Home Business 22 persons arrested during anti-illegal worker operations

22 persons arrested during anti-illegal worker operations

22 persons arrested during anti-illegal worker operations

HONG KONG — In a series of targeted operations, the Hong Kong Immigration Department (ImmD) has made significant strides in combatting illegal workers in the city. The operations, codenamed “Contribute,” “Lightshadow,” and “Twilight,” spanned four consecutive days from February 26 to February 29, resulting in the arrest of 15 suspected illegal workers, four suspected employers, one suspected aider and abettor, and two overstayers.

During the operations, ImmD Task Force officers carried out raids on 45 locations, including a dance studio, industrial buildings, premises under renovation, restaurants, and retail shops. The arrests included eight men and seven women, aged 18 to 55, suspected of being illegal workers. Among them, three women were found in possession of forged Hong Kong identity cards. Additionally, two men and two women, aged 29 to 52, suspected of employing the illegal workers, were apprehended. One man, aged 34, was arrested for aiding and abetting a person who breached the conditions of stay in Hong Kong.

In a joint operation with the Hong Kong Police Force, codenamed “Champion,” enforcement officers raided 25 target locations in the Wan Chai district. This operation resulted in the apprehension of two overstayers, both women aged 40.

An ImmD spokesman highlighted the seriousness of the offenses, stating, “Any person who contravenes a condition of stay in force in respect of him or her shall be guilty of an offense. Also, visitors are not allowed to take employment in Hong Kong, whether paid or unpaid, without the permission of the Director of Immigration.” Offenders face prosecution and can receive a maximum fine of $50,000 and up to two years’ imprisonment. Aiders and abettors are also subject to prosecution and penalties.

The spokesman further warned that under section 38AA of the Immigration Ordinance, individuals such as illegal immigrants, persons subject to removal or deportation orders, overstayers, or those who were refused permission to land, are prohibited from taking any employment or establishing or joining any business. Offenders face a maximum fine of $50,000 and up to three years’ imprisonment. The use or possession of forged Hong Kong identity cards or identity cards related to another person is also an offense, punishable by a maximum fine of $100,000 and up to 10 years’ imprisonment.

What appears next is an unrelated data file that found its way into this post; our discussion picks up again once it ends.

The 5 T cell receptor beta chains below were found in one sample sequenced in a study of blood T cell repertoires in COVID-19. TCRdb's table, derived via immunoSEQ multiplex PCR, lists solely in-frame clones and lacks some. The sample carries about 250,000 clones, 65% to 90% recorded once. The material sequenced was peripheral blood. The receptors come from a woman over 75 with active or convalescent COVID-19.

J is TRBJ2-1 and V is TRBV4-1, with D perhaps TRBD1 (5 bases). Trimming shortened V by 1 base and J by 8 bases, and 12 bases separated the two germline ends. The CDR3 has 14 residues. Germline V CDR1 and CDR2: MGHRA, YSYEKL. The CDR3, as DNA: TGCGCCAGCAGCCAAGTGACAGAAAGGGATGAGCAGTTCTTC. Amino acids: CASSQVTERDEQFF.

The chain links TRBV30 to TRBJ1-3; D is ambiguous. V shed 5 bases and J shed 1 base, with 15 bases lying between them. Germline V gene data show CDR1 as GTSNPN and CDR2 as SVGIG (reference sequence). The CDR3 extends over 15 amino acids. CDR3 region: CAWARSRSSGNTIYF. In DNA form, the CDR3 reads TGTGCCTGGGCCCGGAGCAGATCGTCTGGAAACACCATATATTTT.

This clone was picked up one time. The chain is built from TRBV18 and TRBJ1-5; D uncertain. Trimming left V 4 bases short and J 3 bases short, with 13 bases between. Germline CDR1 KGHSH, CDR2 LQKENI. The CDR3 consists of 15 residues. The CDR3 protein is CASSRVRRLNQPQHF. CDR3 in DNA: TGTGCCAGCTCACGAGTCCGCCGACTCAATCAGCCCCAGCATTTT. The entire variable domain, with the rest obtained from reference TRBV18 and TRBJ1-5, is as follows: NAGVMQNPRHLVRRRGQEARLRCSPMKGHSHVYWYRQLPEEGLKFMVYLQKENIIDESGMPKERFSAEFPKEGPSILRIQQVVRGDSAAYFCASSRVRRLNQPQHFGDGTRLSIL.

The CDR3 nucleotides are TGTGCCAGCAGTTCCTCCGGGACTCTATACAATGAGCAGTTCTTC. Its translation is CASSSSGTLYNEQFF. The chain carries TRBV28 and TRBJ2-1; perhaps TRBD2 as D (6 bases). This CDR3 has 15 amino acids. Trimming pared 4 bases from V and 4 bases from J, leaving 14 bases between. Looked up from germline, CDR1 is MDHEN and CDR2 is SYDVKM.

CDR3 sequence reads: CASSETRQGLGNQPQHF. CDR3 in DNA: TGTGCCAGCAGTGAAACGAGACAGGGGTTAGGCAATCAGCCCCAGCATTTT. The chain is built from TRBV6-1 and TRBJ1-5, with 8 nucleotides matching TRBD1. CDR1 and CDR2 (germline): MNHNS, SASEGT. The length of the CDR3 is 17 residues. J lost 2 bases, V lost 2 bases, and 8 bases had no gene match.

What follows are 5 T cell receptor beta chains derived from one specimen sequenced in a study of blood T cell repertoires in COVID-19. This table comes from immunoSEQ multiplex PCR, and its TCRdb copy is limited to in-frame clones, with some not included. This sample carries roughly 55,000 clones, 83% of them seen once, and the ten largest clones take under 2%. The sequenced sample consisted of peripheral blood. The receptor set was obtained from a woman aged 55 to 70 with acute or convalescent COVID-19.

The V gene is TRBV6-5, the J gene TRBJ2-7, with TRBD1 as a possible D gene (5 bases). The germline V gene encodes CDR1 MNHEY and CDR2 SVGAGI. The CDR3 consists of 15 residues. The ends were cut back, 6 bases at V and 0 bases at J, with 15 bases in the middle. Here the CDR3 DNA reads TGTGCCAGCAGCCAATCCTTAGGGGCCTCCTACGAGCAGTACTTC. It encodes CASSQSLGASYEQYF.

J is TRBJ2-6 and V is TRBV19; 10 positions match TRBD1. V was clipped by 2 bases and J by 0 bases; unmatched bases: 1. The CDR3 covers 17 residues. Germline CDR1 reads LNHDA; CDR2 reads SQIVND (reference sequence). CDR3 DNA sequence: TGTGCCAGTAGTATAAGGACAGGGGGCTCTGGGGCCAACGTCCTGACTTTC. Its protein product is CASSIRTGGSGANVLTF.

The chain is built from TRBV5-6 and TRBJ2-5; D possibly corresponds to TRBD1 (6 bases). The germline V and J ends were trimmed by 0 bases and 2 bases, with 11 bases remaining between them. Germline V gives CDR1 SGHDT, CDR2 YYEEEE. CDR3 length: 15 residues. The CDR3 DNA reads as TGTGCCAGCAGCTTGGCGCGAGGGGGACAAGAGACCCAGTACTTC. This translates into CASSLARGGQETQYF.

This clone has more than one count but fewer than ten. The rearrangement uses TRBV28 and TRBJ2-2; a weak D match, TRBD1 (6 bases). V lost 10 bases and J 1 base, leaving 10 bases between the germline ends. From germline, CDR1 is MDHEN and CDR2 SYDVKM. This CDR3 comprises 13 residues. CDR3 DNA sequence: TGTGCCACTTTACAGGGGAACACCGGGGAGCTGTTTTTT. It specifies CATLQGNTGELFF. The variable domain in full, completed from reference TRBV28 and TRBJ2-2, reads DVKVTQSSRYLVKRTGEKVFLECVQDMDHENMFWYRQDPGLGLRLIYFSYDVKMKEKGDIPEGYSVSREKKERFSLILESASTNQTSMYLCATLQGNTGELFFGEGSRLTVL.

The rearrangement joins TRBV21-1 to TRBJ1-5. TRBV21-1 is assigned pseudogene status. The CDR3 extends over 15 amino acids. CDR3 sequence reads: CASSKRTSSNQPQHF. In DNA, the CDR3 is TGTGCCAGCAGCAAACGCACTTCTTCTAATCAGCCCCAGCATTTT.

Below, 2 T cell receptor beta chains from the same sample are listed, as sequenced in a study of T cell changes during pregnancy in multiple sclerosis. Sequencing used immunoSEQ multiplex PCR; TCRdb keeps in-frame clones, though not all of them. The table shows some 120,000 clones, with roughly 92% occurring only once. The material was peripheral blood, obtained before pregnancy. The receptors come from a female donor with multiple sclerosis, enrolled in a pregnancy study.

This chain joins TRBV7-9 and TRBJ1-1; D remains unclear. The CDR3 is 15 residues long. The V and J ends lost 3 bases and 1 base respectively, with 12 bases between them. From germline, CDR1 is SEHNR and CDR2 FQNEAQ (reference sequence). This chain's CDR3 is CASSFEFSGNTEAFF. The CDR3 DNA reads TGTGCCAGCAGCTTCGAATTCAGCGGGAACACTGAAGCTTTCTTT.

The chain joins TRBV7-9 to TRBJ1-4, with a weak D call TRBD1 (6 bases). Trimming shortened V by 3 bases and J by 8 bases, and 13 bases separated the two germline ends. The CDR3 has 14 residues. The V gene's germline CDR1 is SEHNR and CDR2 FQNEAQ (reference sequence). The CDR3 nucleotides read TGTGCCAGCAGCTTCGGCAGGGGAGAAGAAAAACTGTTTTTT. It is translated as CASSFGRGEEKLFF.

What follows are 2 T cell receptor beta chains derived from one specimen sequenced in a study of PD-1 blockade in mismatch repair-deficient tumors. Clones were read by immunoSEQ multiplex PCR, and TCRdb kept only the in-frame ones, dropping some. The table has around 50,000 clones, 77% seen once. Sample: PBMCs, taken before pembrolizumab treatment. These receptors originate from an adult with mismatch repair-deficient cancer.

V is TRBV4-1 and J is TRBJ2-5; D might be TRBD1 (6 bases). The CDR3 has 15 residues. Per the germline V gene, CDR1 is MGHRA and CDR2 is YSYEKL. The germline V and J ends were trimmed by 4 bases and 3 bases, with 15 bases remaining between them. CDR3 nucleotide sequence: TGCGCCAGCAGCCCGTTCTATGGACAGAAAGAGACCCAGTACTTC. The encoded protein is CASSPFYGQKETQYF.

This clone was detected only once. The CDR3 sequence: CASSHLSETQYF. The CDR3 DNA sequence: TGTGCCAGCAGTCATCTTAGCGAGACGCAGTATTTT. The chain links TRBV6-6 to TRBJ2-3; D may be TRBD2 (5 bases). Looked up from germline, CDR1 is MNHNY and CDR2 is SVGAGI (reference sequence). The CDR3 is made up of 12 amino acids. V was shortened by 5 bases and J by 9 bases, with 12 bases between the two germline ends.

Emphasizing the gravity of employing individuals who are not lawfully employable, the ImmD spokesman stated that penalties for employers have been significantly increased. The maximum penalty for employing illegal workers, such as illegal immigrants, persons subject to removal or deportation orders, overstayers, or those denied permission to land, now includes a fine of $500,000 and up to 10 years’ imprisonment. The director, manager, secretary, partner, or other responsible parties within the company may also face criminal liability. The High Court has established sentencing guidelines recommending immediate custodial sentences for employers of illegal workers.

According to court sentencing, employers have a duty to take practical steps to verify the lawful employability of prospective employees. This includes inspecting identity cards and making inquiries to ensure the absence of reasonable doubt regarding a person’s lawful employability. Failure to do so is not accepted as a defense. It is also an offense for an employer to fail to inspect a job seeker’s valid travel document if the job seeker does not possess a Hong Kong permanent identity card. Convicted offenders face a maximum fine of $150,000 and up to one year of imprisonment.

The ImmD spokesman issued a reminder to all employers to abide by the law and refrain from employing illegal workers. The department vows to continue its resolute enforcement actions against such offenses.

In addition to their enforcement efforts, the ImmD has implemented a mechanism to identify and support vulnerable individuals, including victims of trafficking in persons (TIP). During operations, individuals arrested are screened to ascertain if they are TIP victims. Those identified as victims receive various forms of support and assistance, including urgent intervention, medical services, counseling, shelter or temporary accommodation, and other supportive services. The ImmD encourages TIP victims to report crimes to the relevant departments promptly.

The recent operations conducted by the Hong Kong Immigration Department demonstrate the government’s commitment to cracking down on illegal workers and ensuring compliance with immigration regulations. The enforcement actions serve as a reminder to employers and individuals alike to adhere to the law and contribute to a legal and secure society.